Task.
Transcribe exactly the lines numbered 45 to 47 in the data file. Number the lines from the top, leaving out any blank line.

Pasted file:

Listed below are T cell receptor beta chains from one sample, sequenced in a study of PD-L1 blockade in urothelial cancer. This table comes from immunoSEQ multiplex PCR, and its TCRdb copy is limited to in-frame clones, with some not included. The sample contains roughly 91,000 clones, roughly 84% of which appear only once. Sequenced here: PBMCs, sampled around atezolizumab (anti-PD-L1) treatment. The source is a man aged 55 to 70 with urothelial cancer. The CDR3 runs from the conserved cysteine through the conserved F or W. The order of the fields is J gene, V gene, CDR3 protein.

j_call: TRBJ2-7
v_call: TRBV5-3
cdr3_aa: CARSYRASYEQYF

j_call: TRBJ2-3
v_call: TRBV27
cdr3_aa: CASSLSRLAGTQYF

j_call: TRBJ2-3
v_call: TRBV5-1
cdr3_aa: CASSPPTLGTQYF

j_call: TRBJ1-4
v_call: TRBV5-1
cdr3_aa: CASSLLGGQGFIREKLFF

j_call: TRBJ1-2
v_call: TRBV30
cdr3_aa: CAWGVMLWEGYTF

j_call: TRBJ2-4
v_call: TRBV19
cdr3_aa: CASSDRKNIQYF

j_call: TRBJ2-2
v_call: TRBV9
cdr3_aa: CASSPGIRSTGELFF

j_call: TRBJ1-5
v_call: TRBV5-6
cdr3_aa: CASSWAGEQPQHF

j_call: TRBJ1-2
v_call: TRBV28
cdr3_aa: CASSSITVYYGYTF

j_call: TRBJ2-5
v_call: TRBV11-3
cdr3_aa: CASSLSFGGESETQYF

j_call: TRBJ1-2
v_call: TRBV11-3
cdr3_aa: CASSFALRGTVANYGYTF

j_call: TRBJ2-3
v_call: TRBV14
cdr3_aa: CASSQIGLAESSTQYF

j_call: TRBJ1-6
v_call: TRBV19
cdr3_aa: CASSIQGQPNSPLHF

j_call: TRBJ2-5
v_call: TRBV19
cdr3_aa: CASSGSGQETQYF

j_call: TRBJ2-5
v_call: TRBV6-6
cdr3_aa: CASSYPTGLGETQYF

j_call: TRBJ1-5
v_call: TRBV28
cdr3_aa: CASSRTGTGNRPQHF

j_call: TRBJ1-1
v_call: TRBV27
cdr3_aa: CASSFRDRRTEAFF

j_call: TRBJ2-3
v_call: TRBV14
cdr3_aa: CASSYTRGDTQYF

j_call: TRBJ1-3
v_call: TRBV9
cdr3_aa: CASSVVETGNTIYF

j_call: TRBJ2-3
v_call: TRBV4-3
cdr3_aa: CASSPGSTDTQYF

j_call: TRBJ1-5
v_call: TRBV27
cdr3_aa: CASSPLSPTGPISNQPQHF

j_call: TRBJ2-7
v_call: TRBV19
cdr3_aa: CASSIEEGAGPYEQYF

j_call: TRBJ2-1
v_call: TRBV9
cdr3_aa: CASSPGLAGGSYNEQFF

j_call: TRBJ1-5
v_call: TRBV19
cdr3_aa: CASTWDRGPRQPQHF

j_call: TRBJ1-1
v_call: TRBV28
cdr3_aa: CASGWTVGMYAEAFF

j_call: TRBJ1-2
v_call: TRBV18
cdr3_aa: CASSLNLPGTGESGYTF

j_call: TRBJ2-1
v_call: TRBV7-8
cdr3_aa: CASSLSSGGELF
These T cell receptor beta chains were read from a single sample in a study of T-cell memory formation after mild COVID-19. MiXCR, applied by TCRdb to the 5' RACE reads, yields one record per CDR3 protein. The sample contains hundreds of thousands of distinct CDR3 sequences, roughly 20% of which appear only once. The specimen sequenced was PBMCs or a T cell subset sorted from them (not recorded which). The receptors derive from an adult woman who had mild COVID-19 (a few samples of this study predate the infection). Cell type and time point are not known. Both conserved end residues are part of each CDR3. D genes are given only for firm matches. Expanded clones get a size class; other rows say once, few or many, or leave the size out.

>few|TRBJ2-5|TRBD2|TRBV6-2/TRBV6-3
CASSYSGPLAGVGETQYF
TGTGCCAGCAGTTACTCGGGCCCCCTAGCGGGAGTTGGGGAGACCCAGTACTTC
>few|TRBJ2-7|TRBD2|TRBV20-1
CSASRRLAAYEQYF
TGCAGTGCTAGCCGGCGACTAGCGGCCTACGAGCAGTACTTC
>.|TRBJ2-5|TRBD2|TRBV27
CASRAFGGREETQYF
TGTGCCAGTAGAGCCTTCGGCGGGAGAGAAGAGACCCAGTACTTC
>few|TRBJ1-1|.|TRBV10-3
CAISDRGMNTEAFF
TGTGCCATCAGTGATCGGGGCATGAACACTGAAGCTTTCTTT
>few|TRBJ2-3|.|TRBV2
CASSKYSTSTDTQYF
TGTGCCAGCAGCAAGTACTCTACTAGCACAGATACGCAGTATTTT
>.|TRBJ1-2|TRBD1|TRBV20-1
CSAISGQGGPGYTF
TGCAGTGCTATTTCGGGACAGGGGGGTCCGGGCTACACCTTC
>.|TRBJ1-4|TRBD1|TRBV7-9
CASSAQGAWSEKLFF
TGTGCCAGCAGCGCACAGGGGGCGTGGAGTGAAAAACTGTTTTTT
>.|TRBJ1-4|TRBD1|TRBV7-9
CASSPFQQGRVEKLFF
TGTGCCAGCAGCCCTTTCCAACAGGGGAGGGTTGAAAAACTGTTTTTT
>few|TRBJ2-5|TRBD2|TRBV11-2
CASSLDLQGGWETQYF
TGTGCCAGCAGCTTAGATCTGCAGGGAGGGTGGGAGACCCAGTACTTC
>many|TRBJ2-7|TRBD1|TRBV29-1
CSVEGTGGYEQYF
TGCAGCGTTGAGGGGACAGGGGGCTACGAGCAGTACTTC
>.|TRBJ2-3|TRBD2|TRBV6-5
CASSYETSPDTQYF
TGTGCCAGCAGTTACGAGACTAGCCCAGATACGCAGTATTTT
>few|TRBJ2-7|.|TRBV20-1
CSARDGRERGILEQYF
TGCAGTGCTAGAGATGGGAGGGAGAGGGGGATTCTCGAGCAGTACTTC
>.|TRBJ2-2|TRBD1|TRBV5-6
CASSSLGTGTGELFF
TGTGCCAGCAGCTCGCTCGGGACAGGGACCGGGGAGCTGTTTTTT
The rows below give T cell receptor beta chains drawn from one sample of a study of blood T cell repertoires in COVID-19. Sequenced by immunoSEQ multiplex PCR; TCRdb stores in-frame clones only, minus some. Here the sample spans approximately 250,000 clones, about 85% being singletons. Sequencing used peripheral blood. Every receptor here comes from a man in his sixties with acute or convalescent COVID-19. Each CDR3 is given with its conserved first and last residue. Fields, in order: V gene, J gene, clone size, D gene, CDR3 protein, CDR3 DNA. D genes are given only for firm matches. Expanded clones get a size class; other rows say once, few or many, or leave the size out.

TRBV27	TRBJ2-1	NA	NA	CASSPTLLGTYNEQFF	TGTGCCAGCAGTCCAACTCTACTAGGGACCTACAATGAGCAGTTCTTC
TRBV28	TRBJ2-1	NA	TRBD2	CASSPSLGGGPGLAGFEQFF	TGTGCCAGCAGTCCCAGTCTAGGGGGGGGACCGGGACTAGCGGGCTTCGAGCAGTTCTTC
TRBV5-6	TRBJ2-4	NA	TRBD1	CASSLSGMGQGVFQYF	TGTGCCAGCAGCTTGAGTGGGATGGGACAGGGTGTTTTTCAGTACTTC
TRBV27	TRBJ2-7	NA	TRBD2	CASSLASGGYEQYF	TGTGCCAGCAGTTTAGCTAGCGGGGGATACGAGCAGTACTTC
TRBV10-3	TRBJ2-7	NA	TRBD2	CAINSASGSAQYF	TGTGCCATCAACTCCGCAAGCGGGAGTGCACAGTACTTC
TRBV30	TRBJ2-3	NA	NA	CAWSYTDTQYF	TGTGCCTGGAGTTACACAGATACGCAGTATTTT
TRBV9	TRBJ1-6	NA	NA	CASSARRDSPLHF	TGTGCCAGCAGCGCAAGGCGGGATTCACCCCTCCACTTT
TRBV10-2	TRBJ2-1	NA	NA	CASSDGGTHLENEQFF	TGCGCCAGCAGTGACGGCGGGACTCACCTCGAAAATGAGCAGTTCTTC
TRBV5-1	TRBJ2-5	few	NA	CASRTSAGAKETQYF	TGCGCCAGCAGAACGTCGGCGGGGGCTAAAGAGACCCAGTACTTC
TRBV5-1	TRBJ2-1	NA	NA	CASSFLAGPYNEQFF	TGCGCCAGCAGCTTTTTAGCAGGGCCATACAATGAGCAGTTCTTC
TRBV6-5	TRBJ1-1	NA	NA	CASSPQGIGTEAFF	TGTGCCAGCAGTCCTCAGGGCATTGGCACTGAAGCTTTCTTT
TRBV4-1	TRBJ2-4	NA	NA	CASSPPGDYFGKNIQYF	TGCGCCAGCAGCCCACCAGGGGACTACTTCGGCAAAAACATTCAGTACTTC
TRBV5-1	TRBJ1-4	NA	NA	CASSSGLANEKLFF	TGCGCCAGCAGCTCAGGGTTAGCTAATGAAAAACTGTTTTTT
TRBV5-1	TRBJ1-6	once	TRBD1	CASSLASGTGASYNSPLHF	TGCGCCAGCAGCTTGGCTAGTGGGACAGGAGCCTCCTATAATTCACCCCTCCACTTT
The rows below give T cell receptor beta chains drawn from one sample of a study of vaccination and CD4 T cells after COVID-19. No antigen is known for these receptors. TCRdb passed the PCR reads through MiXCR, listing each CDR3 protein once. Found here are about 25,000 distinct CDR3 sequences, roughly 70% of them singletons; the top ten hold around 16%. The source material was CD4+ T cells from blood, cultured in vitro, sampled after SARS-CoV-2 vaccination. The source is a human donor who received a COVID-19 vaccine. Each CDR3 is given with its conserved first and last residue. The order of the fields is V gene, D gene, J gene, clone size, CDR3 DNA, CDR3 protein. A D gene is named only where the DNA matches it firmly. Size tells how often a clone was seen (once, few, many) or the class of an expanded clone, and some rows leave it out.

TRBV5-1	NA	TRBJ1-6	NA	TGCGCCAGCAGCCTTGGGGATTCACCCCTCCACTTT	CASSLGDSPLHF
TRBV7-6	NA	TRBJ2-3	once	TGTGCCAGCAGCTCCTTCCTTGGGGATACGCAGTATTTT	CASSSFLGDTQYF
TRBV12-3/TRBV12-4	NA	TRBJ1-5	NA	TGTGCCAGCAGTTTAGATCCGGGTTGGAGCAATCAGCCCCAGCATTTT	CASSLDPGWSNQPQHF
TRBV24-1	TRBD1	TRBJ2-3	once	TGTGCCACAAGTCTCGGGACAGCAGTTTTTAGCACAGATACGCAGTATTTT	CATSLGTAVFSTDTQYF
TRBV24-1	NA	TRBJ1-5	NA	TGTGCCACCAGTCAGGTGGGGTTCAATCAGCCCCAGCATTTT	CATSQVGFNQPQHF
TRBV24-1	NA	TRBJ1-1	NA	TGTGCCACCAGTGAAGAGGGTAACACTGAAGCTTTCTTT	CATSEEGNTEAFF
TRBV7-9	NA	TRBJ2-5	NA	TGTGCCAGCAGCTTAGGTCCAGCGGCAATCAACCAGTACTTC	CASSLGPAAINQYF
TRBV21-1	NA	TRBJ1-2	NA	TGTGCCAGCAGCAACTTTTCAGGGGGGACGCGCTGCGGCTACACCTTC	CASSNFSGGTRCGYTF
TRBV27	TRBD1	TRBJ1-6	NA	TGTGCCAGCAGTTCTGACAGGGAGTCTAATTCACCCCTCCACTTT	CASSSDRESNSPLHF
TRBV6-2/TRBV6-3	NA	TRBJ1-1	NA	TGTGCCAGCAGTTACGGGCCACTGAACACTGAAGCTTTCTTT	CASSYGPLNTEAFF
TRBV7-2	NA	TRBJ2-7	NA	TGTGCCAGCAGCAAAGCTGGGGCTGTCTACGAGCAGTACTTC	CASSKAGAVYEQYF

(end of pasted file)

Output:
v_call: TRBV6-6
cdr3_aa: CASSYPTGLGETQYF

j_call: TRBJ1-5